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  1. #1
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    subtract

    my problem says combine. simplify your answer

    PROBLEM: 6/8 - 2/6 =

    10 1/4 + 13 3/6=
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  2. #2
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    Quote Originally Posted by breanna2471 View Post
    my problem says combine. simplify your answer

    PROBLEM: 6/8 - 2/6 =

    10 1/4 + 13 3/6=
    You need to get a common denominator. The most "efficient" denominator is the Least Common Multiple (LCM) of the two denominators, but if you can't figure out what that might be you can simply use the product of the two denominators.

    \frac{6}{8} - \frac{2}{6}
    Frankly I'd express these in lowest terms before I subtracted. This isn't necessary, but makes the numbers a little nicer. So....
    \frac{6}{8} - \frac{2}{6} = \frac{3}{4} - \frac{1}{3}

    The LCM of 4 and 3 is 12. So we want the denominator in each fraction to become 12. For the \frac{3}{4} that means multiplying the denominator by 3. But what we do in the denominator we must do in the numerator as well:
    \frac{3}{4} = \frac{3}{4} \cdot \frac{3}{3} = \frac{9}{12}

    Similarly for \frac{1}{3} we need to mulitply the denominator by 4:
    \frac{1}{3} = \frac{1}{3} \cdot \frac{4}{4} = \frac{4}{12}.

    Thus
    \frac{6}{8} - \frac{2}{6} = \frac{3}{4} - \frac{1}{3} = \frac{9}{12} - \frac{4}{12}

     = \frac{9 - 4}{12} = \frac{5}{12}
    ====================================
    10 ~ \frac{1}{4} + 13 ~ \frac{3}{6}

    I'm going to reorder this so that I'm adding whole numbers to whole numbers and adding fractions to fractions. (Or you could just express these as improper fractions and add the fractions.)
    10 ~ \frac{1}{4} + 13 ~ \frac{3}{6} = (10 + 13) + \left ( \frac{1}{4} + \frac{3}{6} \right )

    Again I'm going to put \frac{3}{6} = \frac{1}{2} in lowest terms:
    23 + \left ( \frac{1}{4} + \frac{1}{2} \right )

    Now add the fractions. The LCM of 4 and 2 is 4. Thus we need do nothing to the first fraction. To make the denominator in the second fraction 4 we multiply it by 2. So:
    \frac{1}{2} = \frac{1}{2} \cdot \frac{2}{2} = \frac{2}{4}

    Thus
    10 ~ \frac{1}{4} + 13 ~ \frac{3}{6} = 23 + \left ( \frac{1}{4} + \frac{2}{4} \right )

    = 23 + \left ( \frac{1 + 2}{4} \right )

    = 23 + \left ( \frac{3}{4} \right )

    or
    23 ~ \frac{3}{4}

    -Dan
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  3. #3
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    Smile How to solve fractions ...

    Quote Originally Posted by breanna2471 View Post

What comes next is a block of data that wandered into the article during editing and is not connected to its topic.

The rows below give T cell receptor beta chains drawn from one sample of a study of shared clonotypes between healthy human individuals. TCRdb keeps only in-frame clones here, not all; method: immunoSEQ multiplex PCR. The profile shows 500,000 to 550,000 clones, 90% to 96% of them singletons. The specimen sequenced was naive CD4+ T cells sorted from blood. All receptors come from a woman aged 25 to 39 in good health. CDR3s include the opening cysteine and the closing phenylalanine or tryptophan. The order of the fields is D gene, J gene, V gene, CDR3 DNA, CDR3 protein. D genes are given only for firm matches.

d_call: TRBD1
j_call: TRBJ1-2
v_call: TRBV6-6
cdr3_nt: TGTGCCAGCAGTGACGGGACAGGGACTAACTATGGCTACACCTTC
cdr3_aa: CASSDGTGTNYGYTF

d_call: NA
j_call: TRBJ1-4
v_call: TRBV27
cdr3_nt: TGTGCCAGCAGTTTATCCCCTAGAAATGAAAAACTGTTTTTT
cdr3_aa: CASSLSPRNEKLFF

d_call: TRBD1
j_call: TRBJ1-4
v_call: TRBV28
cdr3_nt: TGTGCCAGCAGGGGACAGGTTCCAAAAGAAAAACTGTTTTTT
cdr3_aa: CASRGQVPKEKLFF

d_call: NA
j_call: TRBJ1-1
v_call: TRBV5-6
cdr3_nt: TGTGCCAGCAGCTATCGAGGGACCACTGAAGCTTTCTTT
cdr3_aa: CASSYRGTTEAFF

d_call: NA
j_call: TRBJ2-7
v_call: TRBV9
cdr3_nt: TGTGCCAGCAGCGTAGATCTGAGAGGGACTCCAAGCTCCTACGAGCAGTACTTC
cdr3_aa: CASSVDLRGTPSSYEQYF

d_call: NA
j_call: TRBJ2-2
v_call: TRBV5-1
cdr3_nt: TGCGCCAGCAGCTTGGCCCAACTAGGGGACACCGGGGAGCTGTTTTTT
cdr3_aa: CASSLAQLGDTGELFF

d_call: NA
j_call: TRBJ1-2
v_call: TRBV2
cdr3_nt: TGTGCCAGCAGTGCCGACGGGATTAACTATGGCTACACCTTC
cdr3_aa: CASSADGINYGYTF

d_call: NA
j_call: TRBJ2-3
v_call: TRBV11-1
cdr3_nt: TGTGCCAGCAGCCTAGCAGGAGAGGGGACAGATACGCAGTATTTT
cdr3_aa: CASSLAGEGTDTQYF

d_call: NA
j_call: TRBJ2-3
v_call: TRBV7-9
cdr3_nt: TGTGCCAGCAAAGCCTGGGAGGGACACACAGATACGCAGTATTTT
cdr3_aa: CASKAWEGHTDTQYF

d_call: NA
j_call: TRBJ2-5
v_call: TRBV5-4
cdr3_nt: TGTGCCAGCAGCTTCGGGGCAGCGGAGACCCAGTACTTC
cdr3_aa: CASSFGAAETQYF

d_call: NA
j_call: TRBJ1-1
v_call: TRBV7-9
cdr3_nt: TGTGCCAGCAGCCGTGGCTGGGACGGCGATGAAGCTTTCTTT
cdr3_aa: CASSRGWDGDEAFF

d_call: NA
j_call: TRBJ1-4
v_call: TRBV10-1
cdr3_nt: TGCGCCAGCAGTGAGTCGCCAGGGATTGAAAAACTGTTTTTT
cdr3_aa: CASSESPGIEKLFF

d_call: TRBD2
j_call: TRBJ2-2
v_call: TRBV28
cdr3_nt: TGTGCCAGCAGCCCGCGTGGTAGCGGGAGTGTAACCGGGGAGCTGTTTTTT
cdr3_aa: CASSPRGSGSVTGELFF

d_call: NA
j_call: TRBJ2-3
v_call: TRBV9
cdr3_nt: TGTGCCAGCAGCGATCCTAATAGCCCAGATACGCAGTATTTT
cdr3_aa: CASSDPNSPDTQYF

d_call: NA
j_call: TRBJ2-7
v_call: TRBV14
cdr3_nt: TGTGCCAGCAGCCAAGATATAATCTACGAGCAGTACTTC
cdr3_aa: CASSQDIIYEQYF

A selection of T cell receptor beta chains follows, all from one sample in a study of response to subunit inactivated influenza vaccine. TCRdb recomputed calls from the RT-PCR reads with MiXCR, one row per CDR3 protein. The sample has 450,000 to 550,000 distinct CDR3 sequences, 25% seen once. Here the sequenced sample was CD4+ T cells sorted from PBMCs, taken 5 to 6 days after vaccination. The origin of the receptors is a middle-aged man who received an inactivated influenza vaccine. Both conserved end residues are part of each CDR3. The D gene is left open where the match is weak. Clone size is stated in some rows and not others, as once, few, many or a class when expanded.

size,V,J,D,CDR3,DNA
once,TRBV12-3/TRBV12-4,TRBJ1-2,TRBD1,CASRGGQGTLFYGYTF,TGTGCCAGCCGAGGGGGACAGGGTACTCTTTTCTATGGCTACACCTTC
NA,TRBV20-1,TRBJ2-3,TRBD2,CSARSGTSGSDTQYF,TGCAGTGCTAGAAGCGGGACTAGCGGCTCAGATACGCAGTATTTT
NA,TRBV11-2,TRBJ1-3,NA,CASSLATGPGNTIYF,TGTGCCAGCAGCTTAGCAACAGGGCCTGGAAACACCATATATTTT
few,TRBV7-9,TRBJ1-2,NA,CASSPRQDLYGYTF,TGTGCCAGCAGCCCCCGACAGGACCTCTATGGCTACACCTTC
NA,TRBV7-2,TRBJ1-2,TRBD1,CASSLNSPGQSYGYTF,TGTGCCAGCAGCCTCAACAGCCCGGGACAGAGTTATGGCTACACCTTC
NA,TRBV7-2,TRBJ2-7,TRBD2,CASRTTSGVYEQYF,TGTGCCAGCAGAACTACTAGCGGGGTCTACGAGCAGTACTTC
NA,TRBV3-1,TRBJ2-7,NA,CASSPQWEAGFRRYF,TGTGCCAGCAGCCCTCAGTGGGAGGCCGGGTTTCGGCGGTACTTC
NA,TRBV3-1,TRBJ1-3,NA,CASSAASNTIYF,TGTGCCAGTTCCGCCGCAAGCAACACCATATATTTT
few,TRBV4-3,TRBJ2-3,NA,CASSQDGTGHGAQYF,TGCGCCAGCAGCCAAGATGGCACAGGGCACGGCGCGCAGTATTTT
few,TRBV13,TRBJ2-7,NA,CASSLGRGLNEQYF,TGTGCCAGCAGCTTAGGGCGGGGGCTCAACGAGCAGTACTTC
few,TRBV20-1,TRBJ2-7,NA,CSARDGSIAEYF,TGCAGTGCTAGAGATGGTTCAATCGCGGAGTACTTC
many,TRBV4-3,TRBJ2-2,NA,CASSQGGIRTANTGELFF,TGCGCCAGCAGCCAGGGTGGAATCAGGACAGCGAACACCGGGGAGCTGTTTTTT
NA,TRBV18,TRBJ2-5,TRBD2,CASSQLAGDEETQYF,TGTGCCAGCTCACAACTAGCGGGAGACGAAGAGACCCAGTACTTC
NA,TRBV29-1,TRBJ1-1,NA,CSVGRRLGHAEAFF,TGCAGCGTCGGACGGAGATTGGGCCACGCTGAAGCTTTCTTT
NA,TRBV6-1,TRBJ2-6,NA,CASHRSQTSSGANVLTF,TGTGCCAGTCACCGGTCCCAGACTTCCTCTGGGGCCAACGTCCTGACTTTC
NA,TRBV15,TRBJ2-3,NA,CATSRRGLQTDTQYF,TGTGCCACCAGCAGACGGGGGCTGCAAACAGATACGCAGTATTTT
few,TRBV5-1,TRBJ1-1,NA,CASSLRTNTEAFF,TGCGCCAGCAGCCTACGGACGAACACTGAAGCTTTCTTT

my problem says combine. simplify your answer

    PROBLEM: 6/8 - 2/6 =

    10 1/4 + 13 3/6=

    Problem
    <br />
6/8 - 2/6<br />

    If the above problem was just 6 - 2, you'd answer 4 (won't need our help )

    If it was 6/1 - 2/1, you'd still answer 4/1 or 4 (won't need our help again )

    But why ?

    Because the denominator was 1 for both the numbers. This made the problem very easy!


    Now, coming to your problem

    <br />
\frac{6}{8} - \frac{2}{6}<br />

    The denominators are not the same... We can't simply subtract like we did before...

    So... lets make the denominators the same by multiplying and dividing by the number that's missing

    <br />
\frac{6}{8} - \frac{2}{6} <br />
= \frac{6}{8}*\frac{6}{6} - \frac{2}{6}*\frac{8}{8} <br />

    (Note that in the above, I multiplied and divided by 6 for one number, and by 8 for the other number. By doing so, I did not change the value of the expression)


    Now, we have
    <br />
\frac{6}{8}*\frac{6}{6} - \frac{2}{6}*\frac{8}{8} <br />
= \frac{6*6}{8*6} - \frac{2*8}{6*8}<br />
= \frac{36}{48} - \frac{16}{48}<br />

    Since the denominator is 48 in both the cases, we can proceed to simplify it as follows

    <br />
= \frac{36-16}{48} <br />
= \frac{20}{48} <br />
= \frac{5}{12}<br />

    Hope this helps

    Mahurshi Akilla
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  4. #4
    Math Engineering Student
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    Quote Originally Posted by breanna2471 View Post
    my problem says combine. simplify your answer

    PROBLEM: 6/8 - 2/6 =
    Another way to make these things

    \frac34-\frac13=\frac{12}{12}\cdot\left(\frac34-\frac13\right)=\frac1{12}\cdot(9-4)=\frac5{12}
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